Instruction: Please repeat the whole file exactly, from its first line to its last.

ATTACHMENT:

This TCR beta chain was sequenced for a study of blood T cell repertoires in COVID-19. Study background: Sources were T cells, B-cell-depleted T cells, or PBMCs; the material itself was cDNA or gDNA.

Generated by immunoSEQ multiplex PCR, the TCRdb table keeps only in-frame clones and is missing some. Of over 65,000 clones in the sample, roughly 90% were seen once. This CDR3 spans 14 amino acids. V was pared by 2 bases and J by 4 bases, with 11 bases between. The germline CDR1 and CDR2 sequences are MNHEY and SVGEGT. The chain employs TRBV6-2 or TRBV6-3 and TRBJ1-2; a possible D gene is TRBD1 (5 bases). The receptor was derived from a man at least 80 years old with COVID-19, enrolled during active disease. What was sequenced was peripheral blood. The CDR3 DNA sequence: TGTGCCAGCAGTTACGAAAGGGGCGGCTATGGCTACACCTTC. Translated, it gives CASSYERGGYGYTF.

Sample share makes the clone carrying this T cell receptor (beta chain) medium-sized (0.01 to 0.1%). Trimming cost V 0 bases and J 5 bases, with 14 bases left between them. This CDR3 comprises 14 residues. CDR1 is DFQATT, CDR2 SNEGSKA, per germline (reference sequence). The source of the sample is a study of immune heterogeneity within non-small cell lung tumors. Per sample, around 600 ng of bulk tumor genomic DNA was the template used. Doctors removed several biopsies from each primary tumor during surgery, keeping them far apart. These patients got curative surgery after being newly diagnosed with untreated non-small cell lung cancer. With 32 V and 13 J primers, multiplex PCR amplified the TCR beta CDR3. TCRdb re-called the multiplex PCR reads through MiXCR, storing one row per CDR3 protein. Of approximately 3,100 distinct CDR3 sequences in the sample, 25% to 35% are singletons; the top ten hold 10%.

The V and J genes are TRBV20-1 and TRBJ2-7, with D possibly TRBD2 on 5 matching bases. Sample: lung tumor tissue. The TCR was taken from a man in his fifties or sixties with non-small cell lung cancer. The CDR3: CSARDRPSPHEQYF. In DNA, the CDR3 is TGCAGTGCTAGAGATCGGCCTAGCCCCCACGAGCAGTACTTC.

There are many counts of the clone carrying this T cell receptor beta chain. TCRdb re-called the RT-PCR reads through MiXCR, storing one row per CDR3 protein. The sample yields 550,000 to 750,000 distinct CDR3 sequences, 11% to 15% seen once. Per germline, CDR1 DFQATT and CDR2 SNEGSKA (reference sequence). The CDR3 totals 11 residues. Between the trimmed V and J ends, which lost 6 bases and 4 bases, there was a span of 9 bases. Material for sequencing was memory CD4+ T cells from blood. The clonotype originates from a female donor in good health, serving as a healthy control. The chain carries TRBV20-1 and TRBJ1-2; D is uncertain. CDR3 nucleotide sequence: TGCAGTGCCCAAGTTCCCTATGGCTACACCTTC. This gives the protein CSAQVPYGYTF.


This TCR beta chain was sequenced for a study of blood T cell repertoires in COVID-19. Study background: Sources were T cells, B-cell-depleted T cells, or PBMCs; the material itself was cDNA or gDNA.

Generated by immunoSEQ multiplex PCR, the TCRdb table keeps only in-frame clones and is missing some. Of over 65,000 clones in the sample, roughly 90% were seen once. This CDR3 spans 14 amino acids. V was pared by 2 bases and J by 4 bases, with 11 bases between. The germline CDR1 and CDR2 sequences are MNHEY and SVGEGT. The chain employs TRBV6-2 or TRBV6-3 and TRBJ1-2; a possible D gene is TRBD1 (5 bases). The receptor was derived from a man at least 80 years old with COVID-19, enrolled during active disease. What was sequenced was peripheral blood. The CDR3 DNA sequence: TGTGCCAGCAGTTACGAAAGGGGCGGCTATGGCTACACCTTC. Translated, it gives CASSYERGGYGYTF.

Sample share makes the clone carrying this T cell receptor (beta chain) medium-sized (0.01 to 0.1%). Trimming cost V 0 bases and J 5 bases, with 14 bases left between them. This CDR3 comprises 14 residues. CDR1 is DFQATT, CDR2 SNEGSKA, per germline (reference sequence). The source of the sample is a study of immune heterogeneity within non-small cell lung tumors. Per sample, around 600 ng of bulk tumor genomic DNA was the template used. Doctors removed several biopsies from each primary tumor during surgery, keeping them far apart. These patients got curative surgery after being newly diagnosed with untreated non-small cell lung cancer. With 32 V and 13 J primers, multiplex PCR amplified the TCR beta CDR3. TCRdb re-called the multiplex PCR reads through MiXCR, storing one row per CDR3 protein. Of approximately 3,100 distinct CDR3 sequences in the sample, 25% to 35% are singletons; the top ten hold 10%.

The V and J genes are TRBV20-1 and TRBJ2-7, with D possibly TRBD2 on 5 matching bases. Sample: lung tumor tissue. The TCR was taken from a man in his fifties or sixties with non-small cell lung cancer. The CDR3: CSARDRPSPHEQYF. In DNA, the CDR3 is TGCAGTGCTAGAGATCGGCCTAGCCCCCACGAGCAGTACTTC.

There are many counts of the clone carrying this T cell receptor beta chain. TCRdb re-called the RT-PCR reads through MiXCR, storing one row per CDR3 protein. The sample yields 550,000 to 750,000 distinct CDR3 sequences, 11% to 15% seen once. Per germline, CDR1 DFQATT and CDR2 SNEGSKA (reference sequence). The CDR3 totals 11 residues. Between the trimmed V and J ends, which lost 6 bases and 4 bases, there was a span of 9 bases. Material for sequencing was memory CD4+ T cells from blood. The clonotype originates from a female donor in good health, serving as a healthy control. The chain carries TRBV20-1 and TRBJ1-2; D is uncertain. CDR3 nucleotide sequence: TGCAGTGCCCAAGTTCCCTATGGCTACACCTTC. This gives the protein CSAQVPYGYTF.